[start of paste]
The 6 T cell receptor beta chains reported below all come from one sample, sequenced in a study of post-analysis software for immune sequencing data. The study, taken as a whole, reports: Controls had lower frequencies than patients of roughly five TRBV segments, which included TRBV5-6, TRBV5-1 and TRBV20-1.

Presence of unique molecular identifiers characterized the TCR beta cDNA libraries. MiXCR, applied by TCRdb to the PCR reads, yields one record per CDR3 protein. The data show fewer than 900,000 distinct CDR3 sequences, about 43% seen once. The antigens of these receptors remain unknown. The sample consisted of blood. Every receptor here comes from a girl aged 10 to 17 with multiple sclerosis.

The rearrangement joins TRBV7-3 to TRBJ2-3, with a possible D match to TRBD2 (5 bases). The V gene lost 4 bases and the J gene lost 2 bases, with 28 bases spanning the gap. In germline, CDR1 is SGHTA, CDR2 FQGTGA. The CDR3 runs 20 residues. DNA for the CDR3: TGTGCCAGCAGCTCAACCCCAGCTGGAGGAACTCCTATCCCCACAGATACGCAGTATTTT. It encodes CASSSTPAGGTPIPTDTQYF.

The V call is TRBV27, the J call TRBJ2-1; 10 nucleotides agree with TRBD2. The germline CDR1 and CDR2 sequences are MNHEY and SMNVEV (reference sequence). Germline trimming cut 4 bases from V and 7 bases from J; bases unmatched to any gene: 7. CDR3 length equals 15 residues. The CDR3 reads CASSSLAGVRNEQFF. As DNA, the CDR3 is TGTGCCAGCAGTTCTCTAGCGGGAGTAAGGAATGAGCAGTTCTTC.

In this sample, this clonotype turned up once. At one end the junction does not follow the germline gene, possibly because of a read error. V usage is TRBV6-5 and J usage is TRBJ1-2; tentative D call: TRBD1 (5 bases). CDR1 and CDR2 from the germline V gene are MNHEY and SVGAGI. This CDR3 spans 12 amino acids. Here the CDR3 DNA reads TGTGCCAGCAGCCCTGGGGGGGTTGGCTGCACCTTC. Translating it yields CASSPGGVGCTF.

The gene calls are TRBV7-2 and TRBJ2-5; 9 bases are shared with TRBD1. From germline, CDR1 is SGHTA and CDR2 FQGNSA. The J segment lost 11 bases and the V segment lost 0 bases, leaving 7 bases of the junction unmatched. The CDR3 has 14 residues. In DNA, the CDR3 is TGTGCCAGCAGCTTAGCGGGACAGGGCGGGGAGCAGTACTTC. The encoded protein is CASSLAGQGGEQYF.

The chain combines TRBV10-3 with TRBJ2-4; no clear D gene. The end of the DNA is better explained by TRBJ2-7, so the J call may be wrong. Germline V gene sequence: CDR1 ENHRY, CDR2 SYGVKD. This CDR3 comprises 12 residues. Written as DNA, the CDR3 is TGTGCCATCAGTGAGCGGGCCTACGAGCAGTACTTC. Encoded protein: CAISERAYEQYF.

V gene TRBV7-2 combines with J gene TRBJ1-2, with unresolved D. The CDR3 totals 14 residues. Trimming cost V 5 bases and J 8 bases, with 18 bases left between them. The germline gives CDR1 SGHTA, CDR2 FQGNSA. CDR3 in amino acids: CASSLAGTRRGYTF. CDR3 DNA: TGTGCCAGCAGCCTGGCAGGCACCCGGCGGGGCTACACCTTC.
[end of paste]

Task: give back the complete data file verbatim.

The 6 T cell receptor beta chains reported below all come from one sample, sequenced in a study of post-analysis software for immune sequencing data. The study, taken as a whole, reports: Controls had lower frequencies than patients of roughly five TRBV segments, which included TRBV5-6, TRBV5-1 and TRBV20-1.

Presence of unique molecular identifiers characterized the TCR beta cDNA libraries. MiXCR, applied by TCRdb to the PCR reads, yields one record per CDR3 protein. The data show fewer than 900,000 distinct CDR3 sequences, about 43% seen once. The antigens of these receptors remain unknown. The sample consisted of blood. Every receptor here comes from a girl aged 10 to 17 with multiple sclerosis.

The rearrangement joins TRBV7-3 to TRBJ2-3, with a possible D match to TRBD2 (5 bases). The V gene lost 4 bases and the J gene lost 2 bases, with 28 bases spanning the gap. In germline, CDR1 is SGHTA, CDR2 FQGTGA. The CDR3 runs 20 residues. DNA for the CDR3: TGTGCCAGCAGCTCAACCCCAGCTGGAGGAACTCCTATCCCCACAGATACGCAGTATTTT. It encodes CASSSTPAGGTPIPTDTQYF.

The V call is TRBV27, the J call TRBJ2-1; 10 nucleotides agree with TRBD2. The germline CDR1 and CDR2 sequences are MNHEY and SMNVEV (reference sequence). Germline trimming cut 4 bases from V and 7 bases from J; bases unmatched to any gene: 7. CDR3 length equals 15 residues. The CDR3 reads CASSSLAGVRNEQFF. As DNA, the CDR3 is TGTGCCAGCAGTTCTCTAGCGGGAGTAAGGAATGAGCAGTTCTTC.

In this sample, this clonotype turned up once. At one end the junction does not follow the germline gene, possibly because of a read error. V usage is TRBV6-5 and J usage is TRBJ1-2; tentative D call: TRBD1 (5 bases). CDR1 and CDR2 from the germline V gene are MNHEY and SVGAGI. This CDR3 spans 12 amino acids. Here the CDR3 DNA reads TGTGCCAGCAGCCCTGGGGGGGTTGGCTGCACCTTC. Translating it yields CASSPGGVGCTF.

The gene calls are TRBV7-2 and TRBJ2-5; 9 bases are shared with TRBD1. From germline, CDR1 is SGHTA and CDR2 FQGNSA. The J segment lost 11 bases and the V segment lost 0 bases, leaving 7 bases of the junction unmatched. The CDR3 has 14 residues. In DNA, the CDR3 is TGTGCCAGCAGCTTAGCGGGACAGGGCGGGGAGCAGTACTTC. The encoded protein is CASSLAGQGGEQYF.

The chain combines TRBV10-3 with TRBJ2-4; no clear D gene. The end of the DNA is better explained by TRBJ2-7, so the J call may be wrong. Germline V gene sequence: CDR1 ENHRY, CDR2 SYGVKD. This CDR3 comprises 12 residues. Written as DNA, the CDR3 is TGTGCCATCAGTGAGCGGGCCTACGAGCAGTACTTC. Encoded protein: CAISERAYEQYF.

V gene TRBV7-2 combines with J gene TRBJ1-2, with unresolved D. The CDR3 totals 14 residues. Trimming cost V 5 bases and J 8 bases, with 18 bases left between them. The germline gives CDR1 SGHTA, CDR2 FQGNSA. CDR3 in amino acids: CASSLAGTRRGYTF. CDR3 DNA: TGTGCCAGCAGCCTGGCAGGCACCCGGCGGGGCTACACCTTC.